Prov. 23:4-5; 28:22, 25; 11:4; 11:24-25; 22:9
This’ll be the last day of talking about money for a while, so I thought it might behoove us to look at some proverbs which can help us keep our perspective. Again, context is the key. If all you read about wealth and poverty were the verses from yesterday, then you'll get a pretty skewed view of the subject. Based on the reading for today, here are some things to keep in mind:
• The same Solomon who warned against laziness--and told us how to become wealthier—also warns us about dangers from the other direction. He doesn’t--and the rest of the Bible certainly doesn’t--advocate putting your work first. We know from a few days ago that there are more important things than money, and here he warns us not to “wear yourselves out to get rich.” Just as there people who are prone to laziness, there are other folks who are prone to workaholism. If that describes you, keep in mind that it’s all going to be dust and ashes someday. As my former pastor once said, no one on their death bed ever regretted not spending more time in the office.
• Along with addiction to work, we also need to be on the lookout for stinginess. I mean, think about it: We as redeemed children of God ought to be the most generous with our money, right? We’ve been given so much in Christ, and that should spill out into the smallest details, like how much we tip the waitress. And according to this verse, stinginess is a recipe for poverty (cue the irony).
• If you’ve read the rest of the Bible (which I highly recommend), then you know that God’s word is replete with multiple warnings against greed, especially in the Gospels (e.g. here) and in Paul’s writings (e.g. here). Just wanted to point out that “Mr. Get-Off-Your-Rear-End-And-Get-To-Work” (otherwise known as King Solomon) also warns against it along with them.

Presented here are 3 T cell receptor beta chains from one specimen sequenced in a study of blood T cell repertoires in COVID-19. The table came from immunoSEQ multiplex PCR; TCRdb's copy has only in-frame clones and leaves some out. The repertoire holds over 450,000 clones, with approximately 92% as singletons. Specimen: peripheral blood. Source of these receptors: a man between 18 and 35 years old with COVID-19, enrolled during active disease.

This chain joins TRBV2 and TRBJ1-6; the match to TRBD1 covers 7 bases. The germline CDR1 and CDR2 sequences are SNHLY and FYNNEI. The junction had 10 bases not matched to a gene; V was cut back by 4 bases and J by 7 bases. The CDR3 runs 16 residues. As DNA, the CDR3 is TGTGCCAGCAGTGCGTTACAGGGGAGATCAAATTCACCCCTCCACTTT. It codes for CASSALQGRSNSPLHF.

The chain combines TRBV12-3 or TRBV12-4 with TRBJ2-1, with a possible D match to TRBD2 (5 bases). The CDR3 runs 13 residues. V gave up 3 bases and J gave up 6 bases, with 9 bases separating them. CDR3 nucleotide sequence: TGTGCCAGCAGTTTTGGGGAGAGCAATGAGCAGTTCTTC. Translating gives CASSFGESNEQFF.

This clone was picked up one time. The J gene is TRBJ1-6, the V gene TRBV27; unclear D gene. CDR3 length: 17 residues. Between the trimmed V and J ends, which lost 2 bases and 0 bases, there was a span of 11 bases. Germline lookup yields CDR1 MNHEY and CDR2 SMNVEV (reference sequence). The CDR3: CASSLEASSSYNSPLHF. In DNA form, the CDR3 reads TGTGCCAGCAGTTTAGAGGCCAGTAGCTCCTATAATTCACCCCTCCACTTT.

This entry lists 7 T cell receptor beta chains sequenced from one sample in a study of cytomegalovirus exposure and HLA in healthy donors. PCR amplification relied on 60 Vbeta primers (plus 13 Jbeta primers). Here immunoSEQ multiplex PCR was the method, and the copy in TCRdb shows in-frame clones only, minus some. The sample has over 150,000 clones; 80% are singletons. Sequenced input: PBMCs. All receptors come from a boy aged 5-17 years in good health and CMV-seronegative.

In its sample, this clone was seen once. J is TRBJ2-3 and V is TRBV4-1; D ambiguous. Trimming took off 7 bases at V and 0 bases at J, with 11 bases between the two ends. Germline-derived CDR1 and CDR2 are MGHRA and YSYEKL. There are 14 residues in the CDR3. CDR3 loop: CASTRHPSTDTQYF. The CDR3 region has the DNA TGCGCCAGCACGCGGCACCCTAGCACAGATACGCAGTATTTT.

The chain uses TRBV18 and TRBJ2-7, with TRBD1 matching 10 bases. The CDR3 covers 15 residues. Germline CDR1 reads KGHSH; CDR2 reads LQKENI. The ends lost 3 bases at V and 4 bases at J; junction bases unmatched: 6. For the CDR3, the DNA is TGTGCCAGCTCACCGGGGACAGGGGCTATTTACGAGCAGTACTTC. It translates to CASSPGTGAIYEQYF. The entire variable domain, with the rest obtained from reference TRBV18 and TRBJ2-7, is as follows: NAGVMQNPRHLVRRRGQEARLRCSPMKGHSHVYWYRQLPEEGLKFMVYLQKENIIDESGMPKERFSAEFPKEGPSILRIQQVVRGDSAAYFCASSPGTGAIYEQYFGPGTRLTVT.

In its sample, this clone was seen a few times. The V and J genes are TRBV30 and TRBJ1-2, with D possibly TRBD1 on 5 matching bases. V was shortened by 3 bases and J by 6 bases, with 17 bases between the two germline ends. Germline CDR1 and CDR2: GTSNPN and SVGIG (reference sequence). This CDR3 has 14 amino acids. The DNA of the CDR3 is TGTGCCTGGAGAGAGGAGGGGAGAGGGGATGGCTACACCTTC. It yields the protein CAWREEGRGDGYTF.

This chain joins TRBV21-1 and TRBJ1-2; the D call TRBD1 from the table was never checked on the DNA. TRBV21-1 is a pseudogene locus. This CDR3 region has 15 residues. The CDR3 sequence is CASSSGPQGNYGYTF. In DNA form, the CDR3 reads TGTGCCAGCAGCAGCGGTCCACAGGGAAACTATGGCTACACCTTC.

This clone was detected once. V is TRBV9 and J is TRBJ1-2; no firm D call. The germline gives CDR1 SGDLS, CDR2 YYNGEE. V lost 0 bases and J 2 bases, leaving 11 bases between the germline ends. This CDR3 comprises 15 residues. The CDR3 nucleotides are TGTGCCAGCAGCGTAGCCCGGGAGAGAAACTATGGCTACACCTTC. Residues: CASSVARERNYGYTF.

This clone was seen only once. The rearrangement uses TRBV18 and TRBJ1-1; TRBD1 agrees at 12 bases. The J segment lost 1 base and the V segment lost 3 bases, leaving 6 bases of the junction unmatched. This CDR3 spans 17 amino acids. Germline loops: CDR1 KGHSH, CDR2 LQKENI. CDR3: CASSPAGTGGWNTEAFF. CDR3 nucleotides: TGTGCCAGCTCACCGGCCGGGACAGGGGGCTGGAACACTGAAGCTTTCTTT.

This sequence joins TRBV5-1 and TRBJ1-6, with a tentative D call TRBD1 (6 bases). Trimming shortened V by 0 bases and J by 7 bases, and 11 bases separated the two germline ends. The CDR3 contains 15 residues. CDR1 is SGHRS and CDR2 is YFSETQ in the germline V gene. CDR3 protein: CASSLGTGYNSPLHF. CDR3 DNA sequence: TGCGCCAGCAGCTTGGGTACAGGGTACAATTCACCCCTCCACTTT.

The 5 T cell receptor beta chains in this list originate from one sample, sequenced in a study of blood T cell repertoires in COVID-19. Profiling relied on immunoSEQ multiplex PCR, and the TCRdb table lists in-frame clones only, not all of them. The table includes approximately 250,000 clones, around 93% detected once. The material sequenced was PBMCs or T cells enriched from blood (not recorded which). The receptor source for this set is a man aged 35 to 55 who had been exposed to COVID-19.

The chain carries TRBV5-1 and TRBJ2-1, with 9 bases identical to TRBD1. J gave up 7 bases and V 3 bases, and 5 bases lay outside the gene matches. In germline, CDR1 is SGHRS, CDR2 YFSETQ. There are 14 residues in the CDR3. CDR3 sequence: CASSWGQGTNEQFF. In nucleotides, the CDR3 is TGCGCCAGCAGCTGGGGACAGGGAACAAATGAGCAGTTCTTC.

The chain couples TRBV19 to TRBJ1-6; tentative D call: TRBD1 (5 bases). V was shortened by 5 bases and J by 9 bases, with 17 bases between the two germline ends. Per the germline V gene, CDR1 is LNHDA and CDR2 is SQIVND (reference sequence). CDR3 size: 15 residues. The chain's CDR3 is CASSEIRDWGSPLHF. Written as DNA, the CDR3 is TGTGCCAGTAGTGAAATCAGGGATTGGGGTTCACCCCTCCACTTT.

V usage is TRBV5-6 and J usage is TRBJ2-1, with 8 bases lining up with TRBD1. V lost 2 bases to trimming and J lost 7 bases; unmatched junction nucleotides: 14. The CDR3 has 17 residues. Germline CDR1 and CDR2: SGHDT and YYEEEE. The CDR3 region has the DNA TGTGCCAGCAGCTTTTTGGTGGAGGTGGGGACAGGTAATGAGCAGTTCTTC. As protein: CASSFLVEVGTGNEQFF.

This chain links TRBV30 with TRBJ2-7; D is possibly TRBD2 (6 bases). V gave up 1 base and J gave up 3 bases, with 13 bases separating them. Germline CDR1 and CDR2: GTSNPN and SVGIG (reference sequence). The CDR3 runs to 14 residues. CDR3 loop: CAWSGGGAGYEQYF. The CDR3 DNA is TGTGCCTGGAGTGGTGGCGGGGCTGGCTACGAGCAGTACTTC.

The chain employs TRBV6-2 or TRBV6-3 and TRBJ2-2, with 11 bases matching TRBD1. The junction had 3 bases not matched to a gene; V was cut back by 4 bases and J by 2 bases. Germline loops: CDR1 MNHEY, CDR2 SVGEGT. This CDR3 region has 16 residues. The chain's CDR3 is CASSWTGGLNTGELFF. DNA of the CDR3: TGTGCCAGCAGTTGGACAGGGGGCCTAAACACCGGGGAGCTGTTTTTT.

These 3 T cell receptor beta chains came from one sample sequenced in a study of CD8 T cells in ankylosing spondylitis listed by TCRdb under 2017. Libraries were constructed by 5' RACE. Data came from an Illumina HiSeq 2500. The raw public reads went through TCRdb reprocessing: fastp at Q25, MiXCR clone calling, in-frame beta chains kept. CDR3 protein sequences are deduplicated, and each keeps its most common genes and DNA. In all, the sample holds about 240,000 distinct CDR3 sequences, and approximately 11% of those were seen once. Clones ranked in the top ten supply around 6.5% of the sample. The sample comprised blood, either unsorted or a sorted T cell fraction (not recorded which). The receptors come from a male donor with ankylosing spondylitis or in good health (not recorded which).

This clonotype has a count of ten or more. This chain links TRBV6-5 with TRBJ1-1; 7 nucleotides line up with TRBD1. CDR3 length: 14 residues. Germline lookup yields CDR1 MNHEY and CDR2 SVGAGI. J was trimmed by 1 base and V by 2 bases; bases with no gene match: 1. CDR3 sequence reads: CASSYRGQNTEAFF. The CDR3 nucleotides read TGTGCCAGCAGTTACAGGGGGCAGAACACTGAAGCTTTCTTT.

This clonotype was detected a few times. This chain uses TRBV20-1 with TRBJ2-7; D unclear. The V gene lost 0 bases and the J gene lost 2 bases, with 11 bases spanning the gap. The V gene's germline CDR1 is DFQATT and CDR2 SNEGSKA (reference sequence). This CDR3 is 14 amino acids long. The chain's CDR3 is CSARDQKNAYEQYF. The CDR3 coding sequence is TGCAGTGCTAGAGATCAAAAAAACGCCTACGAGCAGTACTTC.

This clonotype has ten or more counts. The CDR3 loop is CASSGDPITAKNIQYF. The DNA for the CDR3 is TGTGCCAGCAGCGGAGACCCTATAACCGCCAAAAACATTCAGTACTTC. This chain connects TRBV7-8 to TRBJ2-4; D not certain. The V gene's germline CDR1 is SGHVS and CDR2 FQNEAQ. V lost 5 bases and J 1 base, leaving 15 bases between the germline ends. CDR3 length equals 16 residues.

• And why should we hold lightly on to our possessions? Well, one reason is noted in 11:4—On the “day of wrath,” which is coming for all of us, obviously you can’t buy your way out of it. Of course, none of us are really “righteous” when compared to God’s standards. But from an N. T. understanding, we know that we have a righteousness which is not our own, which is given to us. Christ Jesus is our righteousness, and we claim no other. But the main point is that we need to keep the eternal perspective when it comes to our possessions: It’s all going to be dust and ashes some day.
• Another reason to be generous? It will tend to come back upon you. Again, not 100% of the time, just like we’re not going to always be healthy by following God’s plan. But by proving that we have the right attitude towards our possessions, we’re showing to our Father that we can handle greater blessings. And of course the greatest "payback" we'll see isn't in this life, but in the next one from our Father.
Let me end here by reminding you of what type of Father we have. He’s quick to bless and loves to give good gifts to his children. But he’ll always give us what we need, not necessarily what we want. Just trust him, and the only way you can demonstrate that you do trust him is by doing things his way.
Father, every thing I have belongs to you, to use as you see fit. Please remind me of that, as often as I need it.